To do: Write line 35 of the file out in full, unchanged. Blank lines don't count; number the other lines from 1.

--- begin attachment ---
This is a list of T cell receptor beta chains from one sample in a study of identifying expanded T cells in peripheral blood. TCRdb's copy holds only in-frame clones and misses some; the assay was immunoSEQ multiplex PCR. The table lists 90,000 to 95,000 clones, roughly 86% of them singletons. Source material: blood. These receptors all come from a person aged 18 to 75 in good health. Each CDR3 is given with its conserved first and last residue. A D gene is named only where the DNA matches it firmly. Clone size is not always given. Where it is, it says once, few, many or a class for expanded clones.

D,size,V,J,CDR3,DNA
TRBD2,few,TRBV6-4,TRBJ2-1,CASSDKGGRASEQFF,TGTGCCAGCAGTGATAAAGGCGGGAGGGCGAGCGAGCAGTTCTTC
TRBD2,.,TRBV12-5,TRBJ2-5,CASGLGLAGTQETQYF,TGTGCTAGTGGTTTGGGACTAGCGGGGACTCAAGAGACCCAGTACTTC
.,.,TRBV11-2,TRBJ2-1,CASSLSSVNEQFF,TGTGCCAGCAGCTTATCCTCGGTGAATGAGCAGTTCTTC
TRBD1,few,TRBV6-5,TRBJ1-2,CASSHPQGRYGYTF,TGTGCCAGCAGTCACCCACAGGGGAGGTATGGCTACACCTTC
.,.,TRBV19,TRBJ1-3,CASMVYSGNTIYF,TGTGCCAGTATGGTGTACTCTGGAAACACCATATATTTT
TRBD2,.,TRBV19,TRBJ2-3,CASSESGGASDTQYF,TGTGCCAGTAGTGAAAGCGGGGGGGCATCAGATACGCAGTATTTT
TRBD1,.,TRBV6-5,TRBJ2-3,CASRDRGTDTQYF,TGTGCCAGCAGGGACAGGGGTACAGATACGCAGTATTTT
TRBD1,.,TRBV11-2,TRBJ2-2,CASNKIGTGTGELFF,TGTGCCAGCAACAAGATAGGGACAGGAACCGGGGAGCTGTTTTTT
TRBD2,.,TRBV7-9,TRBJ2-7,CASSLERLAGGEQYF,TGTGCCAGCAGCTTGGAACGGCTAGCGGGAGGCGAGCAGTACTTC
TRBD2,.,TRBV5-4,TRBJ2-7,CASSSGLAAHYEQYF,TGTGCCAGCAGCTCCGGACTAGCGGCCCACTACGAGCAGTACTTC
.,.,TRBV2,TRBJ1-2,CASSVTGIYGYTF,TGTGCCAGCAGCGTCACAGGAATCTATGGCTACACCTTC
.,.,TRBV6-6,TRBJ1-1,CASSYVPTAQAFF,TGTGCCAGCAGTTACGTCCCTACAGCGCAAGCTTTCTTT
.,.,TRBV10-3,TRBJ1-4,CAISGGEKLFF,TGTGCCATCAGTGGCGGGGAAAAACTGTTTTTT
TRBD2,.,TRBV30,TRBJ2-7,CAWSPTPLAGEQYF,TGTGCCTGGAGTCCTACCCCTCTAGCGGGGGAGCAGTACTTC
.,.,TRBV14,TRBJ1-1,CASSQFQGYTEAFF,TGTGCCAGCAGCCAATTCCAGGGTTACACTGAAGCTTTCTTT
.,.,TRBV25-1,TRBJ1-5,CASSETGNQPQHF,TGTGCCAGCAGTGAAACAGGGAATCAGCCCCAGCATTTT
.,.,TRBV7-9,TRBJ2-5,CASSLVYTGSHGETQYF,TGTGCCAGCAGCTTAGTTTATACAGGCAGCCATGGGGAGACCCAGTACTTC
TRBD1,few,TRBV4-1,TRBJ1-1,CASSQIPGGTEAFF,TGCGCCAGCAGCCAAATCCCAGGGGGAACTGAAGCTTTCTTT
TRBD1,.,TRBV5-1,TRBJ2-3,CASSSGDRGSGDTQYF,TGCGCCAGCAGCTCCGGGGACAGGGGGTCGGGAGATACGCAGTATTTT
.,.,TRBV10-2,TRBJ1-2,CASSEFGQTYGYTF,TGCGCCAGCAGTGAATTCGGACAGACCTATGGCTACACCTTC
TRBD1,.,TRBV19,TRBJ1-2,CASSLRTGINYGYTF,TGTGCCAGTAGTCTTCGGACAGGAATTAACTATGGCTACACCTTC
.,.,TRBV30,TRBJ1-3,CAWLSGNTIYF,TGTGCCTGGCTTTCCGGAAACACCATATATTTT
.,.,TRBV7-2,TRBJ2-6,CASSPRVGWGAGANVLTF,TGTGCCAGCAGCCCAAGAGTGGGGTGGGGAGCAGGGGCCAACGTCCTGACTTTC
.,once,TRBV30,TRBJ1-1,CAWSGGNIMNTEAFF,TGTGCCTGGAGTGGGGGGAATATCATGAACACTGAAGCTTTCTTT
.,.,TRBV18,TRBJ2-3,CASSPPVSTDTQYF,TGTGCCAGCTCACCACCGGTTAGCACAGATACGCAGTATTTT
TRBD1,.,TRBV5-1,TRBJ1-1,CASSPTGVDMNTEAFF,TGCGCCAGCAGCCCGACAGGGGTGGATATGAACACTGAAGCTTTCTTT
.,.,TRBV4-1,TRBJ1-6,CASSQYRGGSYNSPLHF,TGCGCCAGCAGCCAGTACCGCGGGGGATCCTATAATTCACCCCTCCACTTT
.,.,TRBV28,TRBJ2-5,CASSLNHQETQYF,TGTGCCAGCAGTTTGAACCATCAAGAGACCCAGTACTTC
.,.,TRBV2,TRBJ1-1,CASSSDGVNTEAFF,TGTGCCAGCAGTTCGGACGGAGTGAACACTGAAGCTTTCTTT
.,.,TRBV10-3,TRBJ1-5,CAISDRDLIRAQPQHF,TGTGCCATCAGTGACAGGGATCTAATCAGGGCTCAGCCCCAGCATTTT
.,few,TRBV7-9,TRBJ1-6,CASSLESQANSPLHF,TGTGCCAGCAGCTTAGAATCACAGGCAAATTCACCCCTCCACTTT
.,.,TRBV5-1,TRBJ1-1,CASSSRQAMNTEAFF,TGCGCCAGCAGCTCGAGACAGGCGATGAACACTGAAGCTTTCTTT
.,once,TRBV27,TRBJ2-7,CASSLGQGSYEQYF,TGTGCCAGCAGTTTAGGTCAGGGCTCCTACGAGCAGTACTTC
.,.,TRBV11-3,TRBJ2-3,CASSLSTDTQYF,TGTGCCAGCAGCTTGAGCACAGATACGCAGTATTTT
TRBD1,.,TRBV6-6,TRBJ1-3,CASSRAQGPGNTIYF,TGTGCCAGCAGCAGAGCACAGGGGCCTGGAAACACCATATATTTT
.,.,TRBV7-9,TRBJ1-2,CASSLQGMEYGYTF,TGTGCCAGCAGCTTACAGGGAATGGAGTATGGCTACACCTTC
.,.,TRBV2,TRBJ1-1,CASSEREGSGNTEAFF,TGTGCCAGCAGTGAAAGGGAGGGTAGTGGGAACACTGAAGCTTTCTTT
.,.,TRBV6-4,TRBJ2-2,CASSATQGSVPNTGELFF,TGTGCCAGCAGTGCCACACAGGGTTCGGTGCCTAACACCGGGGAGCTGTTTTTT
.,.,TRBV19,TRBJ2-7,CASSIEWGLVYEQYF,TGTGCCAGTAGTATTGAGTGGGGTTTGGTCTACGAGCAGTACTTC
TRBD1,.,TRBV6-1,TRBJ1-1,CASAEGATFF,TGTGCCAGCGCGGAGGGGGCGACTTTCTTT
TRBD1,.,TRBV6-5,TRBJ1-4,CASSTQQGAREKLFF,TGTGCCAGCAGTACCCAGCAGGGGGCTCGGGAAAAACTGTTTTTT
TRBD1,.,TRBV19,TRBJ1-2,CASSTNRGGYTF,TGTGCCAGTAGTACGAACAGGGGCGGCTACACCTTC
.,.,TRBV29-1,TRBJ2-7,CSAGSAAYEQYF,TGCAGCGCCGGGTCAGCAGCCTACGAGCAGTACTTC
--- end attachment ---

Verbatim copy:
.,once,TRBV27,TRBJ2-7,CASSLGQGSYEQYF,TGTGCCAGCAGTTTAGGTCAGGGCTCCTACGAGCAGTACTTC